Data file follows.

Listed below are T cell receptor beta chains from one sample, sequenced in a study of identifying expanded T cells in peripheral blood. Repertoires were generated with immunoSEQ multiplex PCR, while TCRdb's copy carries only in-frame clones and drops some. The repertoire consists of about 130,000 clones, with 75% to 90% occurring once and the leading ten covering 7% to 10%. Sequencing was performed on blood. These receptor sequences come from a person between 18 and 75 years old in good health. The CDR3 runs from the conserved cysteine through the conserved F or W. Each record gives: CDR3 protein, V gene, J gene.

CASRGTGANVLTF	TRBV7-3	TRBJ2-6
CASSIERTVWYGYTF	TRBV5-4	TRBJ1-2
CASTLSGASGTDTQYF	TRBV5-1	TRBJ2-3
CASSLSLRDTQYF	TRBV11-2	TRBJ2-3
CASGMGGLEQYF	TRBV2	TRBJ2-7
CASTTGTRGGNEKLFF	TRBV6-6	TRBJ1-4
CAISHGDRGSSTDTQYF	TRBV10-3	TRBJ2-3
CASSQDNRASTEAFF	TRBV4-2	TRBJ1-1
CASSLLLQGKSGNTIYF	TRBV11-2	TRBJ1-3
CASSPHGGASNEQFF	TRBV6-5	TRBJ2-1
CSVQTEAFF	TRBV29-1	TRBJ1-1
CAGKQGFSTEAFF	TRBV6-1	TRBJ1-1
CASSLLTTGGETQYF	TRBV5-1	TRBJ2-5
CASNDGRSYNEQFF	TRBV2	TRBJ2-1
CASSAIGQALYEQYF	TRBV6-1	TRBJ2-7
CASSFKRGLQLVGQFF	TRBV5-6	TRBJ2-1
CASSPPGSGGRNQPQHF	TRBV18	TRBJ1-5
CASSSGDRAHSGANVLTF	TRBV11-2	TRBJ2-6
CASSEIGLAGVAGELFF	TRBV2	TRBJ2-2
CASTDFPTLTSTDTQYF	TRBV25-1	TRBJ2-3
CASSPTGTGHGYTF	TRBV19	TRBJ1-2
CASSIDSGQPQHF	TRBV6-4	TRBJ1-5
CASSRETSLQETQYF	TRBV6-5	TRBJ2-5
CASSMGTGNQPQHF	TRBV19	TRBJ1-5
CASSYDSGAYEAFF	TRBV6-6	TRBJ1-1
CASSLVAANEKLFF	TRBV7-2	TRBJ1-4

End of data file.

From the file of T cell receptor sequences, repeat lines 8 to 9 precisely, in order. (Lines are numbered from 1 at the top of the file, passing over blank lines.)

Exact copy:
CAISHGDRGSSTDTQYF	TRBV10-3	TRBJ2-3
CASSQDNRASTEAFF	TRBV4-2	TRBJ1-1